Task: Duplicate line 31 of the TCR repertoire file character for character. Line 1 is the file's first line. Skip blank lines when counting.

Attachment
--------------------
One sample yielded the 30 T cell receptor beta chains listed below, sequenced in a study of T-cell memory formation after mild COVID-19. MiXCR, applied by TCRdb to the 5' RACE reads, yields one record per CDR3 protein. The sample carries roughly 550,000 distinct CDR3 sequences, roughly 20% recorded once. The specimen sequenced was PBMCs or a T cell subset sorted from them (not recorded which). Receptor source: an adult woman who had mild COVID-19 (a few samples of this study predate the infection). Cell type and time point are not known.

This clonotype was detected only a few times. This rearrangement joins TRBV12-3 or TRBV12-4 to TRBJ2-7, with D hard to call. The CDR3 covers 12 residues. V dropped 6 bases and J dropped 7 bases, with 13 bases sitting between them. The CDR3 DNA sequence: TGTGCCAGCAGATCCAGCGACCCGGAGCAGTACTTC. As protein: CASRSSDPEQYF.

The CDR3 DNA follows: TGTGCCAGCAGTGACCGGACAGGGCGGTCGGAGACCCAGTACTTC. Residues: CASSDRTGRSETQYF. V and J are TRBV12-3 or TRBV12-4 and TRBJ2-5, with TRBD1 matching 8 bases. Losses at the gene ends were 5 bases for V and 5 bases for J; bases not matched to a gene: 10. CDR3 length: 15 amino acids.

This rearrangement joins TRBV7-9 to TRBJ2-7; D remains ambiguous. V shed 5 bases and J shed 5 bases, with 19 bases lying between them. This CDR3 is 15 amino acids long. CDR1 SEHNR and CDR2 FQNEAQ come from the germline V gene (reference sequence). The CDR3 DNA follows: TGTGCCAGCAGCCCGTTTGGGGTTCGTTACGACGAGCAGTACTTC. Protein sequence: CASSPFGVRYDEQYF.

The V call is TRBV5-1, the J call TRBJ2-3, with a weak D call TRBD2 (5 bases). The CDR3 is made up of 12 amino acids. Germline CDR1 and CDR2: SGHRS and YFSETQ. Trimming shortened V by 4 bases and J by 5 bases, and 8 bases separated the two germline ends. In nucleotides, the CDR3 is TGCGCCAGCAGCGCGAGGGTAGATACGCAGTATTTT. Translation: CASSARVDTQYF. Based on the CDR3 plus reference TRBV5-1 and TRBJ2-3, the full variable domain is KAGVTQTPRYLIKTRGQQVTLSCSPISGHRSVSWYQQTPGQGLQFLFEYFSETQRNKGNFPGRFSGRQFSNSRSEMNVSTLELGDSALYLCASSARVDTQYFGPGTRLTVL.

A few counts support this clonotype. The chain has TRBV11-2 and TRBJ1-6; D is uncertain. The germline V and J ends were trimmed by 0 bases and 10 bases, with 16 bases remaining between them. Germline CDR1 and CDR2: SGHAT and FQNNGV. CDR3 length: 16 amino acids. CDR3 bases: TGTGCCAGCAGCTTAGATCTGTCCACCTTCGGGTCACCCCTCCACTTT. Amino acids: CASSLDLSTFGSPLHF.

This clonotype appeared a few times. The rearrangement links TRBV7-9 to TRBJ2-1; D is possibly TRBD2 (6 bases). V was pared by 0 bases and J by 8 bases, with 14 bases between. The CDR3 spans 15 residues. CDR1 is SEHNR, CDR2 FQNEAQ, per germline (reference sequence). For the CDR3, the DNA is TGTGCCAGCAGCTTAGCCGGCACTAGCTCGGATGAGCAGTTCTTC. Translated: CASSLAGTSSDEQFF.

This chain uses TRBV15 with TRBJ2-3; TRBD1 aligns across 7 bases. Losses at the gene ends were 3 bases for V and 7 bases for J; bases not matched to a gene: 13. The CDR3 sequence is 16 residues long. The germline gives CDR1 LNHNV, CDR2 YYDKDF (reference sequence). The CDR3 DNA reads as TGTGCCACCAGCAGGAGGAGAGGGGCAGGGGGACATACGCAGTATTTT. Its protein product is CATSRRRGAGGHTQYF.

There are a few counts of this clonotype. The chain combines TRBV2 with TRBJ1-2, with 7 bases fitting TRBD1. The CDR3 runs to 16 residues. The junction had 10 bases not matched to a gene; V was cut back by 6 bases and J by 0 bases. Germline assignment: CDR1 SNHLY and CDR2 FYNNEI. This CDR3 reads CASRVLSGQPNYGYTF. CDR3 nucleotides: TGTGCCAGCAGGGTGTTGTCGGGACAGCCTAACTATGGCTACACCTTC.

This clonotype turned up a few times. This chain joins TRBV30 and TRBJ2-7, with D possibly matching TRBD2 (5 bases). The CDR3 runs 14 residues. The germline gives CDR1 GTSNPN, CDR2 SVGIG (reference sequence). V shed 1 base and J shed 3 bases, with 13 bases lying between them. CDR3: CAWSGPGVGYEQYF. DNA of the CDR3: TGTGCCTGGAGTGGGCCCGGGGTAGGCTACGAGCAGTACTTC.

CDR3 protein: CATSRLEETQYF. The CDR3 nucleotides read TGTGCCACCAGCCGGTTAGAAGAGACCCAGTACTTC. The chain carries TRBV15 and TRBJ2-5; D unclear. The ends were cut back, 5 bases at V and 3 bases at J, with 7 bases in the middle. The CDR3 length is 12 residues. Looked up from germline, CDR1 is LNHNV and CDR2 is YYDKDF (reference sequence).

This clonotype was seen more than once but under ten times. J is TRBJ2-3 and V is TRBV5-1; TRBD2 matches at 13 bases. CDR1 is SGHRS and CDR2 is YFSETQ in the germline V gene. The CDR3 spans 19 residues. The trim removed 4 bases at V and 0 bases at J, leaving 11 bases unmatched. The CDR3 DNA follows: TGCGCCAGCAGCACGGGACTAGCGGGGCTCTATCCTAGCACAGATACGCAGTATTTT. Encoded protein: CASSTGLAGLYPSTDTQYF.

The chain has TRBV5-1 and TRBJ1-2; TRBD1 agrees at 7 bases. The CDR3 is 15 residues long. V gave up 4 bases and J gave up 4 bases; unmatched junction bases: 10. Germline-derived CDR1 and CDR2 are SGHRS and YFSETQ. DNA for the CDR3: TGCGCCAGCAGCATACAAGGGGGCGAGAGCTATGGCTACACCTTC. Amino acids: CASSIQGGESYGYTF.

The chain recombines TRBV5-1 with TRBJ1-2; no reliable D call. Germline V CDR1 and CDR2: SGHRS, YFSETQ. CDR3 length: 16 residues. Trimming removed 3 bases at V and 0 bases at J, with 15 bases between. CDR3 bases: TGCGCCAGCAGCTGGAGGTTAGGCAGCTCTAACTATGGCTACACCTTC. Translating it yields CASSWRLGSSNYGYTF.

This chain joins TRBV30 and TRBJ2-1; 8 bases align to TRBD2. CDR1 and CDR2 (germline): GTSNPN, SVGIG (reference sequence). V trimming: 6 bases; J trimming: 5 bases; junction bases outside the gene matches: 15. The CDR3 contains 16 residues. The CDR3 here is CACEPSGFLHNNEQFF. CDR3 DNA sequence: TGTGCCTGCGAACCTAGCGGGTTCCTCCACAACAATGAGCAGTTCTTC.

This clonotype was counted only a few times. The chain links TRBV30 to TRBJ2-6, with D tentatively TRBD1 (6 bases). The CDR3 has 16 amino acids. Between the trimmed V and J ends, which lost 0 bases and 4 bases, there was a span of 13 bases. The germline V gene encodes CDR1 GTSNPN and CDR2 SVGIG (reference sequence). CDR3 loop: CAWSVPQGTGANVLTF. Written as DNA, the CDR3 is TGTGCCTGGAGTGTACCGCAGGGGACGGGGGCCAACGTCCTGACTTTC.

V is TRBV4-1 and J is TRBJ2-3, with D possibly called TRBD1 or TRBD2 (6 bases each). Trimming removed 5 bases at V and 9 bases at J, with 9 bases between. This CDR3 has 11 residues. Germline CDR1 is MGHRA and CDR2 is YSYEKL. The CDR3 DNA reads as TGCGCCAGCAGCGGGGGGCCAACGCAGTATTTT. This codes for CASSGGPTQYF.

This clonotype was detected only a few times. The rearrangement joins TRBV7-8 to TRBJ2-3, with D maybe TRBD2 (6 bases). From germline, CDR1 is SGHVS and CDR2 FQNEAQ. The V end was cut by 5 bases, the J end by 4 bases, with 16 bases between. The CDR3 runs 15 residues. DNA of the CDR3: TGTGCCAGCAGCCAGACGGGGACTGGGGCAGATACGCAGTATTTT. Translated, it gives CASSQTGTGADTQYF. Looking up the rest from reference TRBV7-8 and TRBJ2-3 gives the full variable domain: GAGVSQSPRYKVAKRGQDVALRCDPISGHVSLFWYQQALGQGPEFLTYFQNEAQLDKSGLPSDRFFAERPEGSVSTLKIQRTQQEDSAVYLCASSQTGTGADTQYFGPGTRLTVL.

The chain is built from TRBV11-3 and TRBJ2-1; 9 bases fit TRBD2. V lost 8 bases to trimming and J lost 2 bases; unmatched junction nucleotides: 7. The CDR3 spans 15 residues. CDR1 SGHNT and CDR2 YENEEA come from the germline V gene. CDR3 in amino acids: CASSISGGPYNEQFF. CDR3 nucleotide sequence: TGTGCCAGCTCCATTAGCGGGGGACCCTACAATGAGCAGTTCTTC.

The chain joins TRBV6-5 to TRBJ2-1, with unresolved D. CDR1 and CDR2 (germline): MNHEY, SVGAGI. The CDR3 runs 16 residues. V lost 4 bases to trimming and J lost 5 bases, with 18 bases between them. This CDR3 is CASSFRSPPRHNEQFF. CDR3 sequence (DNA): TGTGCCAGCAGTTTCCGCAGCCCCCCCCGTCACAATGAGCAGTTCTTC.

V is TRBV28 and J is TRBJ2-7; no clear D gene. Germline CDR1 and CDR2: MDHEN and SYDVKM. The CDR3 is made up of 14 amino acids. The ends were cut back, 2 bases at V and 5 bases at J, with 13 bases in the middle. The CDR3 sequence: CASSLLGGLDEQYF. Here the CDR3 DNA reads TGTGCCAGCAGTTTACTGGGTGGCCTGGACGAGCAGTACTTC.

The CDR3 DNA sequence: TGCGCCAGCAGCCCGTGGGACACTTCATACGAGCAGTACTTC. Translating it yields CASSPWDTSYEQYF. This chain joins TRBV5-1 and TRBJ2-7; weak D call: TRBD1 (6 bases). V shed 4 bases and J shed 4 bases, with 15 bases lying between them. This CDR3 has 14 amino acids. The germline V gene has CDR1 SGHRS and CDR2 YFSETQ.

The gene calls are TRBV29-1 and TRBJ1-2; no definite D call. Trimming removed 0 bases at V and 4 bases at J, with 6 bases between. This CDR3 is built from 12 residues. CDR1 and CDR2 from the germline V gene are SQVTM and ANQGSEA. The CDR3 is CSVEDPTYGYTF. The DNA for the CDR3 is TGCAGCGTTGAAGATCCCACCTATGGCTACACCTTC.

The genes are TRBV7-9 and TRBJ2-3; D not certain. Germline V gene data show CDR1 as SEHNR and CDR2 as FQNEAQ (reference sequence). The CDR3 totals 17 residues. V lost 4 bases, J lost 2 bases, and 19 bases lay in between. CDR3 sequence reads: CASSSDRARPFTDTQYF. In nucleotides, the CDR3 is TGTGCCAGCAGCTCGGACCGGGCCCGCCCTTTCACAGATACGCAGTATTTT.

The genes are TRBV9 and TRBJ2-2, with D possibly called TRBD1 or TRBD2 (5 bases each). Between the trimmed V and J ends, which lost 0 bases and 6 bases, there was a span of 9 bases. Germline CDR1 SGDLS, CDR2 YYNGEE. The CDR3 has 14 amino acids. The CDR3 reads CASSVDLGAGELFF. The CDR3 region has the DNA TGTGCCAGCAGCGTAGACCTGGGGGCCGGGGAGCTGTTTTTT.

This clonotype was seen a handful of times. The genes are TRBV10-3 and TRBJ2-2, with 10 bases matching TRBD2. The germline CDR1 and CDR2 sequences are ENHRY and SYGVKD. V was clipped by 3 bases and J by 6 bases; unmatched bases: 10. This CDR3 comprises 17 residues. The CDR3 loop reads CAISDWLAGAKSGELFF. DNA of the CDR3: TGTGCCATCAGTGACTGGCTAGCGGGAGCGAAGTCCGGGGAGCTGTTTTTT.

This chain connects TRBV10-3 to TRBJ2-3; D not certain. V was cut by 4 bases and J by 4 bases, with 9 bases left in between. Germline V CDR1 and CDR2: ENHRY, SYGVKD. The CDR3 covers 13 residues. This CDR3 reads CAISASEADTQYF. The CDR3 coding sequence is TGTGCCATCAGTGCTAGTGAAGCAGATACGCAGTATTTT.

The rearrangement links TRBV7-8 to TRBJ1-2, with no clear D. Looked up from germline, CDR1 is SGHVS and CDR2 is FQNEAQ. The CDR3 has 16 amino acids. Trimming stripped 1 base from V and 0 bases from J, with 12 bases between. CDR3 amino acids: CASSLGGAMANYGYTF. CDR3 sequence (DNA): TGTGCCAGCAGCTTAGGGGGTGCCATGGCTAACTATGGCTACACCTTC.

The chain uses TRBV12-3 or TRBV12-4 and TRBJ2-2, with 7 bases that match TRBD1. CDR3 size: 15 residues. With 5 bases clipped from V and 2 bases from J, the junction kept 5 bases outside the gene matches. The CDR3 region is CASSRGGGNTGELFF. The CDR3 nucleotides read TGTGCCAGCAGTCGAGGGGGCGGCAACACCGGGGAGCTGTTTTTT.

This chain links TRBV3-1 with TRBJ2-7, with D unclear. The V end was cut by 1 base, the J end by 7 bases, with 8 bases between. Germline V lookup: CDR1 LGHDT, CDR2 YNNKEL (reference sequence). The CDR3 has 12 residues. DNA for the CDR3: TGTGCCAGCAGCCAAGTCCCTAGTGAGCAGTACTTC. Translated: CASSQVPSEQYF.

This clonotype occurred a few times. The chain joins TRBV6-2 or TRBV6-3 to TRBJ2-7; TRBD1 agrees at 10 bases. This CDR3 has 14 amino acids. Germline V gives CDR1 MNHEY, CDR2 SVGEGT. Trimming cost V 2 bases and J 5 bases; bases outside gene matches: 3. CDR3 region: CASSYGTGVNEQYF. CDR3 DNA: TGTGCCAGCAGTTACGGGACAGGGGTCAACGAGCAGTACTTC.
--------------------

This clonotype occurred a few times. The chain joins TRBV6-2 or TRBV6-3 to TRBJ2-7; TRBD1 agrees at 10 bases. This CDR3 has 14 amino acids. Germline V gives CDR1 MNHEY, CDR2 SVGEGT. Trimming cost V 2 bases and J 5 bases; bases outside gene matches: 3. CDR3 region: CASSYGTGVNEQYF. CDR3 DNA: TGTGCCAGCAGTTACGGGACAGGGGTCAACGAGCAGTACTTC.